Fred Iklé and Albert Wohlstetter led a study on ‘Discriminate Deterrence’ at the end of the Reagan administration. Their Commission on Integrated Long-Term Strategy report was released in January 1988. Contemporary readers will find no hints in this report that the Soviet Union, against which the Commission’s recommendations were primarily directed, was a house of cards. One example: “We will seek to contain Soviet expansionism in any region of the world.”

The Commission predicated its recommendations on this key finding:

To help defend our allies and to defend our interests abroad, we cannot rely on threats expected to provoke our own annihilation if carried out. In peacetime, a strategy based on such threats would undermine support for national defense. In a crisis, reliance on such threats could fail catastrophically for lack of public support. We must have militarily effective responses that can limit destruction if we are not to invite destruction of what we are defending.

How, then, to proceed? Here are some excerpts:

We must diversify and strengthen our ability to bring discriminating, non-nuclear force to bear where needed in time to defeat aggression. To this end, we and our allies need to exploit emerging technologies of precision, control, and intelligence that can provide our conventional forces with more selective and more effective capabilities for destroying nuclear targets…

We and our allies would rather deter than defeat an aggression, but a bluff is less effective and more dangerous in a crisis than the ability and will to use conventional and, if necessary, nuclear weapons with at least a rough discrimination that preserves the values we are defending…

The precision associated with the new technologies will enable us to use conventional weapons for many of the missions once assigned to nuclear weapons. The new technologies will work to strengthen the ability of our ground and air forces to defeat invasions. Particularly important in this connection is the prospective use of “low observable” (Stealth) technology in combination with extremely accurate weapons and improved means of locating targets. In the years beyond 2000, this combination will provide new ways to stop invading forces at great distances from the front lines.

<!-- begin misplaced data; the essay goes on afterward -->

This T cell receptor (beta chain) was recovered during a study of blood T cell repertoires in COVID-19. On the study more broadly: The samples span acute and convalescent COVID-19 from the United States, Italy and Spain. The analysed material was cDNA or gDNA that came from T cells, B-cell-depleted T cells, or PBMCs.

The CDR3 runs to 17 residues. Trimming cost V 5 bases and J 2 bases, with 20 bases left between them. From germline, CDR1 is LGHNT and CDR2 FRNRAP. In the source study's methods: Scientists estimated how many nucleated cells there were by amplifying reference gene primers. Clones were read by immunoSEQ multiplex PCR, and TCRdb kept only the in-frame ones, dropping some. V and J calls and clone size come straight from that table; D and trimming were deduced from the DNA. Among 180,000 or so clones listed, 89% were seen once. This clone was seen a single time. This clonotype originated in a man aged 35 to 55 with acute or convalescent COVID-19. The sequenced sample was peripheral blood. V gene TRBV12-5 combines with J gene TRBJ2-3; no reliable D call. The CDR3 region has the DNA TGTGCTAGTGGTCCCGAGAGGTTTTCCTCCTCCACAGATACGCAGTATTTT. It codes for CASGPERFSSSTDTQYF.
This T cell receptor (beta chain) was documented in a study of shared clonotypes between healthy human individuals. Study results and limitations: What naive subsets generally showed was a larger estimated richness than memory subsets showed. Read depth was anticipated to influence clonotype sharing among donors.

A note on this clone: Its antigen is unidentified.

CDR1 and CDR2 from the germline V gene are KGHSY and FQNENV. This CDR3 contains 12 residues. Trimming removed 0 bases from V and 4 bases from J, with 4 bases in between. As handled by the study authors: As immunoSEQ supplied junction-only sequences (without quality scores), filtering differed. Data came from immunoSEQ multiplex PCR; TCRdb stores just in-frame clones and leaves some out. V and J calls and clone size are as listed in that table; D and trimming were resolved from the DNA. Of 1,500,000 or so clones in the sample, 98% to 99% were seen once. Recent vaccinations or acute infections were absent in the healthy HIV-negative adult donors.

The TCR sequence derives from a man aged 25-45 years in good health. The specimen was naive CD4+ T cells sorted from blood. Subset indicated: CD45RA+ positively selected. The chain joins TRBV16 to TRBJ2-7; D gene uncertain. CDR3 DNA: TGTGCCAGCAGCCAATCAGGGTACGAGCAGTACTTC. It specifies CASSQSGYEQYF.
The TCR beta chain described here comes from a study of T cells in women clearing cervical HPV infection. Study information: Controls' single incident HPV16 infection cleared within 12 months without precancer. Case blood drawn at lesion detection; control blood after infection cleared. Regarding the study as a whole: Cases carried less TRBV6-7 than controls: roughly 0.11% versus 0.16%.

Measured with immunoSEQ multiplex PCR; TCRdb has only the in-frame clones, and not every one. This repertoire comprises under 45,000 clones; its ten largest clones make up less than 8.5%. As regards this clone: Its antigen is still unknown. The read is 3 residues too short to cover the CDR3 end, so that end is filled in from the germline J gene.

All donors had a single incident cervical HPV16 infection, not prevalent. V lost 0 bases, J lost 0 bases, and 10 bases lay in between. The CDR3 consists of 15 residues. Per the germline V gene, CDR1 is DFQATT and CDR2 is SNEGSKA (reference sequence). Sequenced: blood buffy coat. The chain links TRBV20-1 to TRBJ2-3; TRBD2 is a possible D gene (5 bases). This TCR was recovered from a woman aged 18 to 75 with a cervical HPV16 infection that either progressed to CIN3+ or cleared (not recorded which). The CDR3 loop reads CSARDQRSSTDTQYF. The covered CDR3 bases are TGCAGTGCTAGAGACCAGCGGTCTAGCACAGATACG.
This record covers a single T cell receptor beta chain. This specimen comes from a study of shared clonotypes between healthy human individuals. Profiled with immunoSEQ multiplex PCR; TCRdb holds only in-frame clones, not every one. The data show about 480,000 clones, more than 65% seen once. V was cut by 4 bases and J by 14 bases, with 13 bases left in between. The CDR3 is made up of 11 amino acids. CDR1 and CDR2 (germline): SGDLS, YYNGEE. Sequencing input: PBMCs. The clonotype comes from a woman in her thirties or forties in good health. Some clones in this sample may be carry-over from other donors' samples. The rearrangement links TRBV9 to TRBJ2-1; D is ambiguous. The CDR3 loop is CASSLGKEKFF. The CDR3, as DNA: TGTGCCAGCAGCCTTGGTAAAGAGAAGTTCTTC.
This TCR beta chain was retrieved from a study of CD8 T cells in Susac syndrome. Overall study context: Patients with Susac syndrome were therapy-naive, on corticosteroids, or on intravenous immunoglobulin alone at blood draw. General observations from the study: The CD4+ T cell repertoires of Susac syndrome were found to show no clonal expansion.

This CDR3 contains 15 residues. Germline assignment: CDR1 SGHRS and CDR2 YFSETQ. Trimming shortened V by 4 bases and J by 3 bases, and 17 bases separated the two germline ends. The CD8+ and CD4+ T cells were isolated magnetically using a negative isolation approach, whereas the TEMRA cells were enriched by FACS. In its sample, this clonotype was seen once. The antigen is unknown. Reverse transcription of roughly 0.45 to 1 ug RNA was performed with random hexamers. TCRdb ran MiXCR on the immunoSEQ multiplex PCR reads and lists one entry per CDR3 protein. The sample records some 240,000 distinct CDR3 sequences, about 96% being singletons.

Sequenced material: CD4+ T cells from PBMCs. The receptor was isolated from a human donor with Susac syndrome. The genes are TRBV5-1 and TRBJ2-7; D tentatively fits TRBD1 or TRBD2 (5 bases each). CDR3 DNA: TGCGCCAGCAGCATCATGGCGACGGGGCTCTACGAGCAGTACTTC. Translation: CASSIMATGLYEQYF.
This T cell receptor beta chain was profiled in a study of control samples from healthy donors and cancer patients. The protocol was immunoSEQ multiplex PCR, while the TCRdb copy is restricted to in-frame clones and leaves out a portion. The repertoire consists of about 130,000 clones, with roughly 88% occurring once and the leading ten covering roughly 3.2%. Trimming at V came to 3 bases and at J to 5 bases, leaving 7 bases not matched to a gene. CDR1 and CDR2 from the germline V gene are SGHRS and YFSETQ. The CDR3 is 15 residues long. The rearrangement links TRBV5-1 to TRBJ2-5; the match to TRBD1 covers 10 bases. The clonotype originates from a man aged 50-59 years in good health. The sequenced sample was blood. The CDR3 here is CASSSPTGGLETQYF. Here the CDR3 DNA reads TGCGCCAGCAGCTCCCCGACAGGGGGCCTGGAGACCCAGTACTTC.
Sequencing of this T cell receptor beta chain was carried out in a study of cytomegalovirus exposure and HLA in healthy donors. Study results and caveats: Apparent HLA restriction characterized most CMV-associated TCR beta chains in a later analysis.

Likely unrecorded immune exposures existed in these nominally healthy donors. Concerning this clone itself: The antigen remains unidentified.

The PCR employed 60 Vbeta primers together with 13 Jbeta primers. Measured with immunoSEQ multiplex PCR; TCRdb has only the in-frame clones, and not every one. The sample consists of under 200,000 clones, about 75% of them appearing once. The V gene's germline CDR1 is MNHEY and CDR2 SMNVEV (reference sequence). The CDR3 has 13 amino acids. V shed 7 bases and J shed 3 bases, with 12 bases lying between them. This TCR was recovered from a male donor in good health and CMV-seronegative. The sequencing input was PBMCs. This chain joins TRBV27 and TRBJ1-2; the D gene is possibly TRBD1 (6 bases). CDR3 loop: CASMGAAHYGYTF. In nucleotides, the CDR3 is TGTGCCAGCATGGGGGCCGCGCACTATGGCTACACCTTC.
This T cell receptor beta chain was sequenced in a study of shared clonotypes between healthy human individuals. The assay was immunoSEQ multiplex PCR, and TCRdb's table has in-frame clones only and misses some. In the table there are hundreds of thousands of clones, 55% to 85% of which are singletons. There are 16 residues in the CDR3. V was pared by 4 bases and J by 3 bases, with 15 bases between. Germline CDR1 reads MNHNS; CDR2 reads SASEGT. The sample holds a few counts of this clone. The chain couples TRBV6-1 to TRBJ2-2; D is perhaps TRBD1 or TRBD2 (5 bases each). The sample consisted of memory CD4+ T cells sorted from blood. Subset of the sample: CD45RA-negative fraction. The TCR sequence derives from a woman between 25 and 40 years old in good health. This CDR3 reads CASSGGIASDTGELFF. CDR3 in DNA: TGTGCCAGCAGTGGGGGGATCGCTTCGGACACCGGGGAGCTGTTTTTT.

Iklé and Wohlstetter were prescient in forecasting that the United States would pursue precision strike conventional capabilities, low observables, and replacing nuclear for conventional weapons against certain targets in strategic war plans. Even so, the U.S. track record of deterrence, dissuasion and compellence during the past quarter-century has not merited high marks. The awesome powers of nuclear weapons are greatly compromised in the real world. Diversified and more discriminating capabilities do not help when leaders and their followers are not amenable to deterrence. In these instances, what matters most is maintaining a firewall between nuclear and conventional capabilities.

Michael Krepon is Co-Founder of the Stimson Center. This piece originally ran in Arms Control Wonk on February 18, 2015.